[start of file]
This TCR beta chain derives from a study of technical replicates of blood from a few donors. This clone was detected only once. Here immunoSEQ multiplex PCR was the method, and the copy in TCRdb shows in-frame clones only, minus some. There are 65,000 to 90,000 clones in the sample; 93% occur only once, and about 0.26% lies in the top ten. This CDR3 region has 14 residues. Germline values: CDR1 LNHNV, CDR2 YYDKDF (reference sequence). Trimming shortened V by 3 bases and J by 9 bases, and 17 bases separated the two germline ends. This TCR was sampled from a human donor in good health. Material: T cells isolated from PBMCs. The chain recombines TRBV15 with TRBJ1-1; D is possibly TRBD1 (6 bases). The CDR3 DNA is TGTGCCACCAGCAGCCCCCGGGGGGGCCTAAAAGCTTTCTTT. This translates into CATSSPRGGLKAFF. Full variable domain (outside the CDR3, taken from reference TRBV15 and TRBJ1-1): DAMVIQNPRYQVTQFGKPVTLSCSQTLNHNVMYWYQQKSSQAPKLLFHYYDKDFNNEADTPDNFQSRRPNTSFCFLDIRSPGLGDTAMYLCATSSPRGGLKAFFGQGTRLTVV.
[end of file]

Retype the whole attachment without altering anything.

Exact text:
This TCR beta chain derives from a study of technical replicates of blood from a few donors. This clone was detected only once. Here immunoSEQ multiplex PCR was the method, and the copy in TCRdb shows in-frame clones only, minus some. There are 65,000 to 90,000 clones in the sample; 93% occur only once, and about 0.26% lies in the top ten. This CDR3 region has 14 residues. Germline values: CDR1 LNHNV, CDR2 YYDKDF (reference sequence). Trimming shortened V by 3 bases and J by 9 bases, and 17 bases separated the two germline ends. This TCR was sampled from a human donor in good health. Material: T cells isolated from PBMCs. The chain recombines TRBV15 with TRBJ1-1; D is possibly TRBD1 (6 bases). The CDR3 DNA is TGTGCCACCAGCAGCCCCCGGGGGGGCCTAAAAGCTTTCTTT. This translates into CATSSPRGGLKAFF. Full variable domain (outside the CDR3, taken from reference TRBV15 and TRBJ1-1): DAMVIQNPRYQVTQFGKPVTLSCSQTLNHNVMYWYQQKSSQAPKLLFHYYDKDFNNEADTPDNFQSRRPNTSFCFLDIRSPGLGDTAMYLCATSSPRGGLKAFFGQGTRLTVV.